Folding his arms over his chest, the stranger leaned his shoulder against the door frame, apparently disposed to remain staring at this unexpected petite vision with the shapely figure curving only where it ought. Antiqua read the insult in the gaze arrogantly raking over her, and a fierce flush spread across her cheeks. Still, she stood her ground, enduring his stare and trying to face him down, despite the certain knowledge that she was doomed to failure.
His bold scrutiny made her acutely and uncomfortably aware of the way in which waves of thick chestnut hair framed her face in abandoned dishevelment. She knew a wish that she had had time to dress properly and could only hope he had not noted the state of disarray of her attire. That hope died as a wickedly suggestive smile touched his lips.
“It appears monsieur le tuteur has spent a more pleasant evening than I,” he observed in flawless French.
The nature of his comment passed unnoticed for Antiqua’s gaze had traveled to the huge servant standing behind the presumptuous man. Her eyes widened as she saw he carried a pair of portmanteaux in each hand. This man was leaving the hotel! Even should he be traveling on to Paris, it would be better, far better, than to remain in Amiens. She realized instantly that this was a gift from Providence, and she did not intend to let it slip past her.
Her attention returned to the dark-clad man. “Oh, please, monsieur, are you leaving Amiens?” she asked in passable French.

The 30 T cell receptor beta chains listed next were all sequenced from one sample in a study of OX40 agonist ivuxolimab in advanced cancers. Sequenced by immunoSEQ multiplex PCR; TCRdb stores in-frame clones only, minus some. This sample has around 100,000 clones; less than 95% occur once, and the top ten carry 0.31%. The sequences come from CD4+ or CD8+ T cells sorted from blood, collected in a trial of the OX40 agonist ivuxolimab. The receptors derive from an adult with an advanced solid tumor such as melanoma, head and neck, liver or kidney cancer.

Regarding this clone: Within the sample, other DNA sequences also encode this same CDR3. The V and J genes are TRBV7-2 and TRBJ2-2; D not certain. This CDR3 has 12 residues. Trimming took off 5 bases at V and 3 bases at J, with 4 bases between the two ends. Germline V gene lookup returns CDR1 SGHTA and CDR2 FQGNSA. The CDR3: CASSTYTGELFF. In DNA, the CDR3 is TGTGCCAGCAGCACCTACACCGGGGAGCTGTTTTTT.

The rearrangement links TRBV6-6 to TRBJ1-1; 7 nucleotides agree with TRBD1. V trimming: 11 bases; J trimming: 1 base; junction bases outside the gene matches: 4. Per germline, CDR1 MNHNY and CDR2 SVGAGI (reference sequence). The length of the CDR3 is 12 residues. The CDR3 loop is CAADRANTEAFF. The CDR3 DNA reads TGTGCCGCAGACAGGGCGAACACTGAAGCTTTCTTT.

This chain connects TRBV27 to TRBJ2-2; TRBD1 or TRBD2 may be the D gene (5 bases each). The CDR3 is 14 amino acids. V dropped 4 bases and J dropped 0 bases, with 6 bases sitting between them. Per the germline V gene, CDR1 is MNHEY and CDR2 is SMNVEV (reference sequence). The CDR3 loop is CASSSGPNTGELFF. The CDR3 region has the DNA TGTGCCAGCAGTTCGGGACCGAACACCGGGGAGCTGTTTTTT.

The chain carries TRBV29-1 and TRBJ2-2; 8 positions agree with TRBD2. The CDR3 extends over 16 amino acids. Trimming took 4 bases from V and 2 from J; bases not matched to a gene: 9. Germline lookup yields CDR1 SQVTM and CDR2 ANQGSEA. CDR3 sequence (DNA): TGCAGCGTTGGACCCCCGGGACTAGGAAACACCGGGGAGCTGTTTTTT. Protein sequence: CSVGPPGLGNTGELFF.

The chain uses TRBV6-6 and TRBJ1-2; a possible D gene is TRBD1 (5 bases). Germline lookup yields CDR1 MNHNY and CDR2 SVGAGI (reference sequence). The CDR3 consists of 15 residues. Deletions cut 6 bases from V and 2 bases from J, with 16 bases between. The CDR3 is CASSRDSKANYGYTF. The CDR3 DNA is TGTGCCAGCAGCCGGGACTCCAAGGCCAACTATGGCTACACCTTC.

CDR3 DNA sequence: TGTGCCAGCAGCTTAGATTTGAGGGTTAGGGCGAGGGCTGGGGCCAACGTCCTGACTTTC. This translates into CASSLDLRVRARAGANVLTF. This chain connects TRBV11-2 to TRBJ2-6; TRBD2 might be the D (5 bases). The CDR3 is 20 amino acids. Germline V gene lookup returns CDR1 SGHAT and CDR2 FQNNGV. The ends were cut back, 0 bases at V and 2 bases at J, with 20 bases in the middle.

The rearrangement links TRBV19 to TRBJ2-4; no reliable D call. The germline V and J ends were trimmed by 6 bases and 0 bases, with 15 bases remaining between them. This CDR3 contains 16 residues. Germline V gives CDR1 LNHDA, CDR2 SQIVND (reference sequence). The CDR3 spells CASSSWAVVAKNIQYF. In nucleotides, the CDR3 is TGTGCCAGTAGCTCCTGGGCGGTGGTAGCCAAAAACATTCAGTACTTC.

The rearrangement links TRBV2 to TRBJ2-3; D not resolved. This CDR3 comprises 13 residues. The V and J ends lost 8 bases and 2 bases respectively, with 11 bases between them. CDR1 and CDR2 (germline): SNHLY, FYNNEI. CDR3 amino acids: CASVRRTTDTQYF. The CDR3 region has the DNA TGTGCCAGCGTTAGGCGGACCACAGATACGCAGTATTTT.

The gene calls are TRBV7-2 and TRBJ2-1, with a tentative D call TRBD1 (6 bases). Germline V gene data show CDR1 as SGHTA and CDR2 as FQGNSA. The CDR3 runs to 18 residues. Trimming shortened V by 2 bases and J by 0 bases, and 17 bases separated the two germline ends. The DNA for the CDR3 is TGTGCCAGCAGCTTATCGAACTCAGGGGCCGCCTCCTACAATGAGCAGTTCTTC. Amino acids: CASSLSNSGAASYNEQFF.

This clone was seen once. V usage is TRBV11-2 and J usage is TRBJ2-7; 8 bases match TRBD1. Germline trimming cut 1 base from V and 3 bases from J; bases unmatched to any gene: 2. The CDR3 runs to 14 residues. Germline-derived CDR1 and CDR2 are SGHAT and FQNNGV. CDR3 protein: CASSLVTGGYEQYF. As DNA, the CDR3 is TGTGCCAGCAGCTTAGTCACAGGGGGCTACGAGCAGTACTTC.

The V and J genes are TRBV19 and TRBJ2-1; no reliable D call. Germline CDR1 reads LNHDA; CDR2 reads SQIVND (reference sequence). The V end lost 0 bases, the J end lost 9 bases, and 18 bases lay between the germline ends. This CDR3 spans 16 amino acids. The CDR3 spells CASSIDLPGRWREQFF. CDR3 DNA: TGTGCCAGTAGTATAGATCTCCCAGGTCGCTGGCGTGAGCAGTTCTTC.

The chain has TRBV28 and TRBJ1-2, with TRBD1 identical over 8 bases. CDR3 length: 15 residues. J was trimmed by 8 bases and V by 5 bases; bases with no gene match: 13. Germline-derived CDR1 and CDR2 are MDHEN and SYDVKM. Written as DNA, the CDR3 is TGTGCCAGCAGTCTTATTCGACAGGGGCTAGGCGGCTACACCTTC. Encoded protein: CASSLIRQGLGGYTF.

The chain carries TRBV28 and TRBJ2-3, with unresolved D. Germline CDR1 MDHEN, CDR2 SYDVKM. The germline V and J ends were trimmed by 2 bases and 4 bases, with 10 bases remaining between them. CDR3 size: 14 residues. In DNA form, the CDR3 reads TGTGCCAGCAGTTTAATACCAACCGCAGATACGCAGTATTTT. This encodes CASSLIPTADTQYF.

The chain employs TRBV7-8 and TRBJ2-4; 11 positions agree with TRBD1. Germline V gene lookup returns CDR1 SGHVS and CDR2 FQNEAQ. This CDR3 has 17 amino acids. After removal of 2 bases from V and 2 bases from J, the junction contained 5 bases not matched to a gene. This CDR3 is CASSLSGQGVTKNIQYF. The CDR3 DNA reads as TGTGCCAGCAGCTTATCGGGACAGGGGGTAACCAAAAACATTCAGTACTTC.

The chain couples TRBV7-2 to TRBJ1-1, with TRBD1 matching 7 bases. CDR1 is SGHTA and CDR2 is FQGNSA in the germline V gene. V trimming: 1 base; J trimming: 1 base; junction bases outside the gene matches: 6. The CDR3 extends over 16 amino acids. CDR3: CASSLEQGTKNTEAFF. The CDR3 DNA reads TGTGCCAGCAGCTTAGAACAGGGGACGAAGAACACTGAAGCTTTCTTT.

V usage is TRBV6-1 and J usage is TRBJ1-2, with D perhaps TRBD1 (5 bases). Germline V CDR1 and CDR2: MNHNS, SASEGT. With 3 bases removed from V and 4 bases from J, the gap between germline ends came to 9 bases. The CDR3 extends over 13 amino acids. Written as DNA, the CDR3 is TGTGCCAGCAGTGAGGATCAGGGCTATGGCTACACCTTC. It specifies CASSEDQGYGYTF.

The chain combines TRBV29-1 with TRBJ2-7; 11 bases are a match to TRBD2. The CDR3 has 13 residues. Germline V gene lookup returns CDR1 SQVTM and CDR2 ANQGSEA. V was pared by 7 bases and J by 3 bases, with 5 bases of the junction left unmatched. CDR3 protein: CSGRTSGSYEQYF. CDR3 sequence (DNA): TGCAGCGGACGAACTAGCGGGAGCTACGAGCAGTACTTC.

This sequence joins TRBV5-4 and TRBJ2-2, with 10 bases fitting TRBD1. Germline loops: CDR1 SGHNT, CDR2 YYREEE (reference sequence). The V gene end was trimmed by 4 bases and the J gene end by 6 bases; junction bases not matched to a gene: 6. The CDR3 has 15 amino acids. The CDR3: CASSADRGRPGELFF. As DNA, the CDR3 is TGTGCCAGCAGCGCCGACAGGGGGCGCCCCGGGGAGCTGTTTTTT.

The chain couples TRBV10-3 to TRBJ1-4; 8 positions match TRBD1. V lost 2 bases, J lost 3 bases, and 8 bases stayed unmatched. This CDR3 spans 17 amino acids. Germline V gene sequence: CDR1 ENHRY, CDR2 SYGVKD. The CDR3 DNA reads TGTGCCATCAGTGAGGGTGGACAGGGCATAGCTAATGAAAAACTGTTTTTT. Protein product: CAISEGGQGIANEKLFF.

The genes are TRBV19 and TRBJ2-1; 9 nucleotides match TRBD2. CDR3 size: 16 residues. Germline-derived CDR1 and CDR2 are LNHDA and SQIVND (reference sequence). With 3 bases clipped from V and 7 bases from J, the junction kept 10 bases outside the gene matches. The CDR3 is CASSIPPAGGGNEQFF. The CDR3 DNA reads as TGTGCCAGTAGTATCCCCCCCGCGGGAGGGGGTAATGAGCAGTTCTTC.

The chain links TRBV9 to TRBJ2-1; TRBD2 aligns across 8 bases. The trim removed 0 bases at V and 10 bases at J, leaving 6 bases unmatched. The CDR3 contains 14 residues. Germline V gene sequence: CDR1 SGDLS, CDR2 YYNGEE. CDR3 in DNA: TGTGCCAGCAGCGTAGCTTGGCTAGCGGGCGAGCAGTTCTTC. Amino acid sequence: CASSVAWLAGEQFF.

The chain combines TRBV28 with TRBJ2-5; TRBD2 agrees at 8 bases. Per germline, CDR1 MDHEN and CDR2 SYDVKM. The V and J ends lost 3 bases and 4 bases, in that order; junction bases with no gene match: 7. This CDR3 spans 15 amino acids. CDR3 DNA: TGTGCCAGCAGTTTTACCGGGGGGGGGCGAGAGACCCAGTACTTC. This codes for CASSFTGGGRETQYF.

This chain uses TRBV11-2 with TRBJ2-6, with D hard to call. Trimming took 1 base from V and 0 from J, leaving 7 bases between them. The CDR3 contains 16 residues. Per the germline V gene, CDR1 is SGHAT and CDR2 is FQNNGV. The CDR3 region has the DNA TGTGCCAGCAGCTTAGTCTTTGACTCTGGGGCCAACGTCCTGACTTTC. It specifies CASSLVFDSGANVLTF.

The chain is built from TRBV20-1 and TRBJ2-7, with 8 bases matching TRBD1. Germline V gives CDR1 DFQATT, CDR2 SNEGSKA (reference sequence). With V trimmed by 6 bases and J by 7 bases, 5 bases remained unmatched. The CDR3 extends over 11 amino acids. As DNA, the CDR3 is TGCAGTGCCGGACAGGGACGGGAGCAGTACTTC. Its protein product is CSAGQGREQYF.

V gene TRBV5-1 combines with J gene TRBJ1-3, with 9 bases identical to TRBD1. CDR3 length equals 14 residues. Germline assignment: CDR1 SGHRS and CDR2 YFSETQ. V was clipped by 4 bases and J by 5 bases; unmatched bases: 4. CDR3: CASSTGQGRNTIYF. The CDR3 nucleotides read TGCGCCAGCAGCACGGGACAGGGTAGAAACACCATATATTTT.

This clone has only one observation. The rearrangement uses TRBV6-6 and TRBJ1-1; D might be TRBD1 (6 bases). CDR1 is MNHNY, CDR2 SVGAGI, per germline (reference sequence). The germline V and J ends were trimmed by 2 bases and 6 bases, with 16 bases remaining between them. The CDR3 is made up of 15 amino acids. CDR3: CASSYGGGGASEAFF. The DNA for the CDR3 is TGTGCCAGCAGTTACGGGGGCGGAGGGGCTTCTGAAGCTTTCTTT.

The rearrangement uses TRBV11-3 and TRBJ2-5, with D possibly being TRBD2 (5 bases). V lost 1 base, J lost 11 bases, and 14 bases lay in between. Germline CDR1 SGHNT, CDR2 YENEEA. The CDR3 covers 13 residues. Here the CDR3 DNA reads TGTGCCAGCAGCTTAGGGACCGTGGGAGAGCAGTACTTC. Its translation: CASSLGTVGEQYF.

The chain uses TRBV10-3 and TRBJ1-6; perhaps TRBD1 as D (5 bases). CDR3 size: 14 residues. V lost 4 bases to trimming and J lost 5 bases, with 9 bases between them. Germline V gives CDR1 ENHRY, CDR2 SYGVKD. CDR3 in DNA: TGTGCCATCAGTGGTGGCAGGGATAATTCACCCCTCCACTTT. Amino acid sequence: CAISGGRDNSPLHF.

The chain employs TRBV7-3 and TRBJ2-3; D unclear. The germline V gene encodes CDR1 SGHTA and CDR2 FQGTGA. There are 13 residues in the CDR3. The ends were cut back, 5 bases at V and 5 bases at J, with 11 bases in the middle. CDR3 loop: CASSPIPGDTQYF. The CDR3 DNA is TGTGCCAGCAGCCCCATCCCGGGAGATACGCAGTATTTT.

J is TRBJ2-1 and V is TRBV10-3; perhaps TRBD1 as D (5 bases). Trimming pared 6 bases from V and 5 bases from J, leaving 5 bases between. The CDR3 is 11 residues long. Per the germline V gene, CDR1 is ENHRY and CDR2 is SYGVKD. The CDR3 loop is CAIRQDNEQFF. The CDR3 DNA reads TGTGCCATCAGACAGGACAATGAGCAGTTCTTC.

Monsieur saw a pair of enormous velvet brown eyes turned upward in mute appeal. Ignoring the urgent plea in those lovely eyes, he lowered his gaze to her full red lips, lips which bespoke a passionate promise, then lower still to the gentle swell beneath the crumpled gown. She stirred nervously under his study, and he caught the wisp of honeysuckle scent.
“Ah . . . oui, mademoiselle,” he replied with a slight quirk of those sensuous lips. “May I perhaps be of some service?”
The tone was insolent. His eyes were those of a predator as they fixed upon the unbuttoned neck of her gown. She felt branded where his cool gaze raked across the creamy hint of her breasts. Blushing more keenly still, Antiqua forced herself to remain calm. Clearly, his behavior was an insult. Under ordinary circumstances she would have taken offense. But circumstances were far from ordinary. This was a matter of life and death. The information which had cost Thomas Allen his life made it imperative that she leave Amiens without delay. She could not afford to spurn such an opportunity.
With a halting effort, she answered, “Yes. That is, I should like to go with you.”